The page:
We want to be entertained and are less likely to sit through what does not. We no longer have to watch anything live so we do not have the patience we once had. We can always seek out more entertainment via a 30 second jump ahead by using the PVR button, the click of the channel to watch something else, the taking of a phone call, a check of text messages, a visit to Twitter, a video game, and you can always discover how things are going in the contest just about any time you want if you are interested enough. That is what NASCAR, auto sports, and just about anything else seeking an audience must face. Keep us interested, or we have something at our fingertips that might.

This cantankerous old fart is about as guilty as the next guy. We have become very much like a seven-year-old playing any sport, all set on chasing that ball until a butterfly comes around and grabs our attention. NASCAR’s task is to present a four-hour escape that we look forward to experiencing each and every week. To date, they appear to be falling short. They simply cannot afford to just mail it in and expect that we will be there. Here are our Hot 20 heading to Pocono Sunday afternoon…

1. KYLE BUSCH – 3 WINS – 405 PTS
If all drivers were like Rowdy, things would be more interesting.

2. JIMMIE JOHNSON – 2 WINS – 409 PTS
We are living in the era of a 6-time champion. If that does not excite you, have you tried soccer?

3. CARL EDWARDS – 2 WINS – 404 PTS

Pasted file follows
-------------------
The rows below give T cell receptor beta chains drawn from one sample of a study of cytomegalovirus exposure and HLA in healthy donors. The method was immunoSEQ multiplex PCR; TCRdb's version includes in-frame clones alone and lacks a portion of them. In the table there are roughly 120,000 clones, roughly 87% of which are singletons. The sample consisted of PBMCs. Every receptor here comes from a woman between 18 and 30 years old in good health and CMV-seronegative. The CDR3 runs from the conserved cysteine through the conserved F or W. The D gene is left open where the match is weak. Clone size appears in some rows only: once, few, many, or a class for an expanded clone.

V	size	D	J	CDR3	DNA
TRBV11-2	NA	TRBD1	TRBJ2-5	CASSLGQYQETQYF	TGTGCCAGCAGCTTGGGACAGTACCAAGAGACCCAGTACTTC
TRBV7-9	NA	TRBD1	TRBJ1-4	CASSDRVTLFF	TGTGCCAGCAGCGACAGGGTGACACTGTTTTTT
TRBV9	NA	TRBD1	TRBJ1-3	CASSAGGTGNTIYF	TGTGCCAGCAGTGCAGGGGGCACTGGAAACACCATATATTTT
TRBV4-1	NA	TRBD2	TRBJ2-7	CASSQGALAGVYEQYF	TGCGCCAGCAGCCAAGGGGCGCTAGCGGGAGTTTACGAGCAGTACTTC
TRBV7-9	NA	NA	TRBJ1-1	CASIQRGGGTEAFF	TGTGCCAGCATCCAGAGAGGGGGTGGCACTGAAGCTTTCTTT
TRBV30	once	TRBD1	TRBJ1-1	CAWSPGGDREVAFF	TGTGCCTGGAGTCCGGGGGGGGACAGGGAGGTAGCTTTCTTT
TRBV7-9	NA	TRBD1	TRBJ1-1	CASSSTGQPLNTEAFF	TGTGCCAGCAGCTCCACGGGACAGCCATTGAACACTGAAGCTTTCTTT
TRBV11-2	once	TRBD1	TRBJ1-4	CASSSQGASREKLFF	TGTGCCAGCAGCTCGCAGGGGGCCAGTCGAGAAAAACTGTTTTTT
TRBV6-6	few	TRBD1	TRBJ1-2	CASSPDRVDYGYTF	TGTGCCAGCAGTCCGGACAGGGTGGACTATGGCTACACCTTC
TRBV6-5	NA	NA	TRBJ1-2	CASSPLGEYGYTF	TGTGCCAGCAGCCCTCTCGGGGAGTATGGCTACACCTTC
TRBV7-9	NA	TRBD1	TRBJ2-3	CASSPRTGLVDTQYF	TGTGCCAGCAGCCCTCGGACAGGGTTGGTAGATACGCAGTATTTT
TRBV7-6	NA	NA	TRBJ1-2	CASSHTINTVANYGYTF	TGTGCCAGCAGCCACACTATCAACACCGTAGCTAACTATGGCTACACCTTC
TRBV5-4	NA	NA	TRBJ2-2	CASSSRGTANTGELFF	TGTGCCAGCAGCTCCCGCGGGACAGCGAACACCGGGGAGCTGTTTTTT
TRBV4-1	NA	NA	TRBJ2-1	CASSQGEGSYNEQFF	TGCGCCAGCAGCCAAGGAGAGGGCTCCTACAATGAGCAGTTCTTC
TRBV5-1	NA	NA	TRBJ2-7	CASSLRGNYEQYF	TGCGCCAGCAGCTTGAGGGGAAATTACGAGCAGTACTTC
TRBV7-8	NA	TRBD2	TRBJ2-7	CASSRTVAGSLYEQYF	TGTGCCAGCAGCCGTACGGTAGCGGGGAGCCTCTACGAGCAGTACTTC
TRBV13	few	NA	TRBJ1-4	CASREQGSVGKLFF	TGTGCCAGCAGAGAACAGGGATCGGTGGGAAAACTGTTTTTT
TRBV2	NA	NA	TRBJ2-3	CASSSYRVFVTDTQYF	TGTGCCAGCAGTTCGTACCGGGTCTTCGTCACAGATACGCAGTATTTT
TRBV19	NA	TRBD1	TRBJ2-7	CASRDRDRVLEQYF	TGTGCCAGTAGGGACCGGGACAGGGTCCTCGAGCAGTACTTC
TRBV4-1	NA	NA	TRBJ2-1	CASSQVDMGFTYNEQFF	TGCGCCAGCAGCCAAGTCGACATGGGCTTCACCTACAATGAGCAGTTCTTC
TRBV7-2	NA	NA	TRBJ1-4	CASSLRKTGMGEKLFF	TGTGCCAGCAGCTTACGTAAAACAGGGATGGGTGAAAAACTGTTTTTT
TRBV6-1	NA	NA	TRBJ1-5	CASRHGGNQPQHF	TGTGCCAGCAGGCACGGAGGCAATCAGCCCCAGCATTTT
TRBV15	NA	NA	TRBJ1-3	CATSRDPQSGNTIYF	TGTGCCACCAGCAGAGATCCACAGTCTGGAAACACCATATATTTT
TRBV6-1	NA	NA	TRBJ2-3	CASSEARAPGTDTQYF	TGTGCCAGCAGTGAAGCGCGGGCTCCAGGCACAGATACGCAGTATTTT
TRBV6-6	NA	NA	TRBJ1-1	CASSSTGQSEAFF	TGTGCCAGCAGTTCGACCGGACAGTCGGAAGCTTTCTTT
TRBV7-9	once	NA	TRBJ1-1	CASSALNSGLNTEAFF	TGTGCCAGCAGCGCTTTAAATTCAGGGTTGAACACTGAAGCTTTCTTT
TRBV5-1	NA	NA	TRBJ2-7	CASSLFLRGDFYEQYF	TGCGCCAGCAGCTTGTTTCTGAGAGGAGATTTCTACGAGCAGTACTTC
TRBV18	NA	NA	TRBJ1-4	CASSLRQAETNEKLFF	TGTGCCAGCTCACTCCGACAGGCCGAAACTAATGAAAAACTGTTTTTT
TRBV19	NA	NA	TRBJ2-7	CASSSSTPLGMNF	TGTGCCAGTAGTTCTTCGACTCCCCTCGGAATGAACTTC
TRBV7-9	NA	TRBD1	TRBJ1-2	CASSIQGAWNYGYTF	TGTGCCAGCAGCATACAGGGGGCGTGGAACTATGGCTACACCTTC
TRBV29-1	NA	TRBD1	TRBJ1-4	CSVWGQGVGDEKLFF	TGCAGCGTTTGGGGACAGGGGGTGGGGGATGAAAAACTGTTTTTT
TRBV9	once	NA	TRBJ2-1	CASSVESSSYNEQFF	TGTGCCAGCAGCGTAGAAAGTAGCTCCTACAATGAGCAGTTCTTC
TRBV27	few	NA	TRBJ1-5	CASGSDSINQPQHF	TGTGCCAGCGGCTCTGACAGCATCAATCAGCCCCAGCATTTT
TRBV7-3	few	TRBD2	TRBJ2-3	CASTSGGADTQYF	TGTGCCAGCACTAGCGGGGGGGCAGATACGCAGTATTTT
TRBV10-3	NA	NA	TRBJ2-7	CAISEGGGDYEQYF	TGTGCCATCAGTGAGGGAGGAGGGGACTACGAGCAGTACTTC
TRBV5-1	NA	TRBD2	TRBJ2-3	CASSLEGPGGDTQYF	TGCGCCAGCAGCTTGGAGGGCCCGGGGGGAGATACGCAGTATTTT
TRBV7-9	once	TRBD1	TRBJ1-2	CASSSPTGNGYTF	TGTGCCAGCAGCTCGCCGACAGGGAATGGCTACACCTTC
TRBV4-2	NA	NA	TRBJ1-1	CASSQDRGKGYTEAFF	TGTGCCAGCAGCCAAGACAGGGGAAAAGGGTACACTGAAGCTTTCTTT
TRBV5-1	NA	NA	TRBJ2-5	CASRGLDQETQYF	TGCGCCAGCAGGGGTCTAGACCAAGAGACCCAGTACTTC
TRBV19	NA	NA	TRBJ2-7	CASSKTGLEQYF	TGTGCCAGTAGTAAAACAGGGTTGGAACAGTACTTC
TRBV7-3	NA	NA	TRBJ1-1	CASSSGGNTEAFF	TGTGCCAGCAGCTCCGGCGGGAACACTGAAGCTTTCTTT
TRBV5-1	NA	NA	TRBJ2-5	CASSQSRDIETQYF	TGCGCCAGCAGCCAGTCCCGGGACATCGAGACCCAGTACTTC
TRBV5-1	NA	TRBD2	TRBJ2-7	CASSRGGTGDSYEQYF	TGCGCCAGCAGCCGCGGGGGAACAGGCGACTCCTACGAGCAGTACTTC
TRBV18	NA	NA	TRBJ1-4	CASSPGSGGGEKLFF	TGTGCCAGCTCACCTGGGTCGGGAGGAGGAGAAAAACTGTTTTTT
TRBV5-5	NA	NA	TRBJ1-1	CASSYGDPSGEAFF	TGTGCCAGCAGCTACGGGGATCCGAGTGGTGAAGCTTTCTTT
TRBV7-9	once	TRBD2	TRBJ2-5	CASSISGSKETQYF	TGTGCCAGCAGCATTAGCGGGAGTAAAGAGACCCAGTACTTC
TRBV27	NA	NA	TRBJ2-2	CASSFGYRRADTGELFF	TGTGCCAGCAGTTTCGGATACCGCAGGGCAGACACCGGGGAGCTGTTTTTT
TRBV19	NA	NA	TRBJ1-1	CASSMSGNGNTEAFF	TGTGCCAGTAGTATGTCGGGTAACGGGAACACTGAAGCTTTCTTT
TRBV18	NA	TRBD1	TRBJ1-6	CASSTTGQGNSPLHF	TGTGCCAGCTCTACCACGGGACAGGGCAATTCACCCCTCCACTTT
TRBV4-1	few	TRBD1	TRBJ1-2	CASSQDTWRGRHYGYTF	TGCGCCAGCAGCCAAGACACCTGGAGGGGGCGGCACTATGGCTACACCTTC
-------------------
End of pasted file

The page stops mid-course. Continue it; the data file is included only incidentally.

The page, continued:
Had a need for speed last week, but doing so twice on pit road ruined his day.

4. BRAD KESELOWSKI – 2 WINS – 404 PTS
Next Thursday, Jackson, Michigan is the place to share a cool one with Brad at the Chase.

5. KEVIN HARVICK – 1 WIN – 457 PTS
Others may have more wins, but averaging more than 35 points per race gets the job done.

6. MARTIN TRUEX JR. – 1 WIN – 381 PTS
If only it was always as easy as it was last week.

7. MATT KENSETH – 1 WIN – 347 PTS
Won the last time he visited Pennsylvania.

8. DENNY HAMLIN – 1 WIN – 345 PTS
There is a reason Lewis Hamilton no longer runs Formula 3 races.

9. KURT BUSCH – 421 PTS
No wins but sits second only to Harvick in points.

10. CHASE ELLIOTT – 374 PTS
Elected to the All-Star event, and continues to show why he was a worthy selection.

11. JOEY LOGANO – 373 PTS
All-Star package was good for Joey…the World 600 version was good only for Truex.

12. AUSTIN DILLON – 344 PTS
Special number, special driver.

13. DALE EARNHARDT JR. – 341 PTS
Even he would agree.

14. JAMIE MCMURRAY – 318 PTS
Without a win, every race is meaningful.

15. RYAN BLANEY – 309 PTS
Ditto.

16. RYAN NEWMAN – 309 PTS
Could his paint scheme be termed as Kalahari Resorts blue?

17. A.J. ALLMENDINGER – 308 PTS
Just to point out, his Pocono adventure might be worth watching out for.

18. RICKY STENHOUSE JR. – 299 PTS
Sponsor Fastenal likes what they see, extending their deal.

19. TREVOR BAYNE – 291 PTS
Meanwhile, AdvoCare is not just a sponsor as Bayne was already a client.

20. KASEY KAHNE – 290 PTS
Harvick was not after his job, after all, but he will need to dig deeper to retain it.



The views and opinions expressed in this article are those of the author and do not necessarily reflect the official policy or position of SpeedwayMedia.com.

Ron Thornton
A former radio and television broadcaster, newspaper columnist, Little League baseball coach, Ron Thornton has been following NASCAR on this site since 2004. While his focus may have changed over recent years, he continues to make periodic appearances only when he has something to say. That makes him a rather unique journalist.